China’s giant hunger is changing the world
The world has never seen a phenomenon like China’s current consumption of resources. Even though the world’s most populous nation is following an ‘ordinary’ trajectory for an industrialising country, it is the very size of its population that shifts it into the ‘extraordinary’. With extraordinary affects on global trade and development, says Anne Terheggen at Science Week 2013
China’s population is around 1.3 billion or 20% of the world’s total. Japan and Korea, two other Asian nations that experienced a process of rapid industrialisation, never totalled more than 5% of the total world population when growing. These countries didn’t have much effect on world prices or incomes. But China is different because its population is so large, causing disruptions and changes to ‘business as usual’ globally.
China has recorded high growth rates of up to double digits over the last 30 years; growth which is labour-intensive, manufacturing-based and export-oriented. Amongst other stimuli, the Government allowed the ‘release’ of labour from the countryside to the coastal cities to manufacture goods that high-income countries wanted. However, the new five-year plan is more focussed on domestic consumption, a reflection of the global slowdown and the domestic market’s increasing wealth.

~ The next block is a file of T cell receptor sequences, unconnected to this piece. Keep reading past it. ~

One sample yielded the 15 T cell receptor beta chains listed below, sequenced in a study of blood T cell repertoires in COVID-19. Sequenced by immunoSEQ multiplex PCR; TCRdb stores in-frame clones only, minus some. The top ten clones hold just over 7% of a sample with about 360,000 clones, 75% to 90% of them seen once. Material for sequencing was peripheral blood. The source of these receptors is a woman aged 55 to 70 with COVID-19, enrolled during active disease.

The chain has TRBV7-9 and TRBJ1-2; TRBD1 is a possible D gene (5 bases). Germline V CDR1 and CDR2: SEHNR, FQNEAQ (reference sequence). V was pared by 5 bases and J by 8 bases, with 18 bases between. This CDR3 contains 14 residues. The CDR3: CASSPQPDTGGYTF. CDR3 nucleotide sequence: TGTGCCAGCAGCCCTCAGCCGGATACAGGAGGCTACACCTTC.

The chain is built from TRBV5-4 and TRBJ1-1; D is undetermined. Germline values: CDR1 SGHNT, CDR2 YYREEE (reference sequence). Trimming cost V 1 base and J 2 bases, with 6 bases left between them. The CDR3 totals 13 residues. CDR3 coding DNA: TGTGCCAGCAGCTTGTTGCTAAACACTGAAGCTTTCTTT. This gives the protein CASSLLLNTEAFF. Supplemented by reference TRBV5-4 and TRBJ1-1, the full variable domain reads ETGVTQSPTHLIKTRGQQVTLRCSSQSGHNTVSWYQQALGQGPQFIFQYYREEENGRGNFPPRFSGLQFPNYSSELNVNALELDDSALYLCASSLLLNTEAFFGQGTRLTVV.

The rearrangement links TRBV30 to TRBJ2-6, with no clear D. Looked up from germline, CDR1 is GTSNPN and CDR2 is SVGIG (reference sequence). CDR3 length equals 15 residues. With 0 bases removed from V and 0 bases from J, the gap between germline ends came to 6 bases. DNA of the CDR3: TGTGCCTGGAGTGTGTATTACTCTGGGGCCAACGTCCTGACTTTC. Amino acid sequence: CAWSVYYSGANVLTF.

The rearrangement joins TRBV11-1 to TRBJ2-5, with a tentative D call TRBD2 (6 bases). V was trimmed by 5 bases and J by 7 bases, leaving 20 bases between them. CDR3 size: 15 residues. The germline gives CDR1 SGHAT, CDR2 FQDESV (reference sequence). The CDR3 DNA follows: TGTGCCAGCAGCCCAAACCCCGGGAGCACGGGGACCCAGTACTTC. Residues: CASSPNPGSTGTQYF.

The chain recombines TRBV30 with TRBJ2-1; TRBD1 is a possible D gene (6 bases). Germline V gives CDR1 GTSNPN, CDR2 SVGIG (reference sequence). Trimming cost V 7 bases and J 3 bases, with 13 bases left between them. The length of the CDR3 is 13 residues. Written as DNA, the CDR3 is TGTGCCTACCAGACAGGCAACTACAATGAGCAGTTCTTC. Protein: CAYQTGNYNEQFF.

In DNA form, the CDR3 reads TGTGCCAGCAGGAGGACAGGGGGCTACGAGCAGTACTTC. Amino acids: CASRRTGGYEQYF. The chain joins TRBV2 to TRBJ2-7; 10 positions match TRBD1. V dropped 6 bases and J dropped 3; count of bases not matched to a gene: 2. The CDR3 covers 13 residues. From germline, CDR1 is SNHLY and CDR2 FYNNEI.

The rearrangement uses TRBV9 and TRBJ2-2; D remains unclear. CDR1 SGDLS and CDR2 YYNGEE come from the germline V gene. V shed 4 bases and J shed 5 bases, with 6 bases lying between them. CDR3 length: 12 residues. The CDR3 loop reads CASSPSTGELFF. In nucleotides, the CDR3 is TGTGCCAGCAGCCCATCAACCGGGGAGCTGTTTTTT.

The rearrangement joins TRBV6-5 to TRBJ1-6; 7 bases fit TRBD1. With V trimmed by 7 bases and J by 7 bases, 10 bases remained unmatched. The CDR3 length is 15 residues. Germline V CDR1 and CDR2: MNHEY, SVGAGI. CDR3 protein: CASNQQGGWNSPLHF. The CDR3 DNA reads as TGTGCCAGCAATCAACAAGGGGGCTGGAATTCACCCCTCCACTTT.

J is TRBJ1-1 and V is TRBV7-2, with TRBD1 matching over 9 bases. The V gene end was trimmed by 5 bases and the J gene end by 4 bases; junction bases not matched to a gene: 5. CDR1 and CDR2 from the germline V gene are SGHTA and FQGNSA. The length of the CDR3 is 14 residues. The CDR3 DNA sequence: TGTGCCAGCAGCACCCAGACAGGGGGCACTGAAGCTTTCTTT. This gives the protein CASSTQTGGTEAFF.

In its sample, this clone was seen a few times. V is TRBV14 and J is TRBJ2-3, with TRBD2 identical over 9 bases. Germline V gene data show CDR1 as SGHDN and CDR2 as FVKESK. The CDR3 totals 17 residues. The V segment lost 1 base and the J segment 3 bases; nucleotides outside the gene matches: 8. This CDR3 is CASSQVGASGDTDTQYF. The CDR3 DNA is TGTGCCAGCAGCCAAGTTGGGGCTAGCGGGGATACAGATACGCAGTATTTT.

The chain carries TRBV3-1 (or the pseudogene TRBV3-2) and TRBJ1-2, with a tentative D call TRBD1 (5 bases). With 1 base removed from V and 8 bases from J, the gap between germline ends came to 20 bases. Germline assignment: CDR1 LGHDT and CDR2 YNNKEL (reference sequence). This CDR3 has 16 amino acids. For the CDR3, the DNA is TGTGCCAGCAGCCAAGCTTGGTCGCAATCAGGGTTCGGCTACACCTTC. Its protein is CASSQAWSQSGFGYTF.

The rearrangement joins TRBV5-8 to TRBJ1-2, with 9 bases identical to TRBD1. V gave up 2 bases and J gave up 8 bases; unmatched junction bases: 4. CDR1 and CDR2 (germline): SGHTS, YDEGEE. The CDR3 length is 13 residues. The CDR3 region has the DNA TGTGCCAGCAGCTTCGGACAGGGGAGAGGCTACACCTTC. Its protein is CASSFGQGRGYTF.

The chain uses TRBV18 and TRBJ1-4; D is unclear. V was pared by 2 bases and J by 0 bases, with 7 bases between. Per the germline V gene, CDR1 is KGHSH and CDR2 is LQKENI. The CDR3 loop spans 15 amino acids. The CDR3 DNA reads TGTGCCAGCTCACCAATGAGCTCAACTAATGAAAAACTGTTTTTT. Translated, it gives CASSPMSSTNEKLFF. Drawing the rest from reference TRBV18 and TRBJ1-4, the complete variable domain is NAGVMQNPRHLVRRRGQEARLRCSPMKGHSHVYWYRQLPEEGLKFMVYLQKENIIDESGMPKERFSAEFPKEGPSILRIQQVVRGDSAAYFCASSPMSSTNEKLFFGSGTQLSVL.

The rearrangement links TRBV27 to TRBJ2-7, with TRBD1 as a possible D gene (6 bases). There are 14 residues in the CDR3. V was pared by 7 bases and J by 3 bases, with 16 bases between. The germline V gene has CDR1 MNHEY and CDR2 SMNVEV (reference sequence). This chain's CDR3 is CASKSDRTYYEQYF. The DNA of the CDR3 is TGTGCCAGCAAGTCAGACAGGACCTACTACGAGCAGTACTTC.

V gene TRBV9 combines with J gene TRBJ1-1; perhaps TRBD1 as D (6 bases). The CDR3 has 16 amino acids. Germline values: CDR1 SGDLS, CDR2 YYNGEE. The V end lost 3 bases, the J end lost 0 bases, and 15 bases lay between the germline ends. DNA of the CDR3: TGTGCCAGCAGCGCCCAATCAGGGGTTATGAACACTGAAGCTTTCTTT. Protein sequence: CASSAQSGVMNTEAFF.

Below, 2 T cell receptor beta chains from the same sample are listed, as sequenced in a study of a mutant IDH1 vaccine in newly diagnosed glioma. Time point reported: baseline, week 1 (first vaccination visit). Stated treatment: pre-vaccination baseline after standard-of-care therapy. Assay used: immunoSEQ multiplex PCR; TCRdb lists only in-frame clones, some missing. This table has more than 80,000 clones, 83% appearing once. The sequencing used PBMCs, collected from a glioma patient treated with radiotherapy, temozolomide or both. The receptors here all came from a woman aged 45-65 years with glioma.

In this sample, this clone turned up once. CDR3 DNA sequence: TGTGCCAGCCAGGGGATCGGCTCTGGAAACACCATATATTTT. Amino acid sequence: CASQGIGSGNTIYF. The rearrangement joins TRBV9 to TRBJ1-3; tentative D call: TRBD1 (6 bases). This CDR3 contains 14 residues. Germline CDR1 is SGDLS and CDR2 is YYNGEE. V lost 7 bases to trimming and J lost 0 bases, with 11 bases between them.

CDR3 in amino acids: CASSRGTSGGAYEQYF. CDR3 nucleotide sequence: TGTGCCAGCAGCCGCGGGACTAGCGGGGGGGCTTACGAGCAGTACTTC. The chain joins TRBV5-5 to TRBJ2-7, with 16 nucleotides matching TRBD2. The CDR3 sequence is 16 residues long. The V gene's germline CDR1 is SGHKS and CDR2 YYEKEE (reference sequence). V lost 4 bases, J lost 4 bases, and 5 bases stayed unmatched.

Whilst China is catching up with other industrialised countries, it is still at a resource-intensive stage of growth, consuming, for example, about 200 kg of steel per person with still ample room to grow if the 1000 kg per person in South Korea is used as a benchmark. China has lots of resources of its own but in terms of per capita and physical requirements, it is still resource-poor, as reflected in the consumption of steel mentioned above. Thus, the nation needs to import the missing resources and it does so via trade often paired with foreign direct investments and aid. In Africa, we see deals like a soccer stadium for oil or a road for copper.
The graph below shows extraordinary percentage increases of imports of different agricultural and agricultural-raw-material product groups during the period 1992–2012: vegetables and fruits (7000%), coffee/tea/cocoa/spices (1500%), oil seeds/fruits (120 000%), wood (2200%) and fixed vegetable oils/fats (2300%). Increases for industrial materials and products also increased dramatically: manufactured products (1000%), crude metals (2300%) and mineral fuels (3400%). Overall, the country is responsible for much of the world’s growth in demand for resources.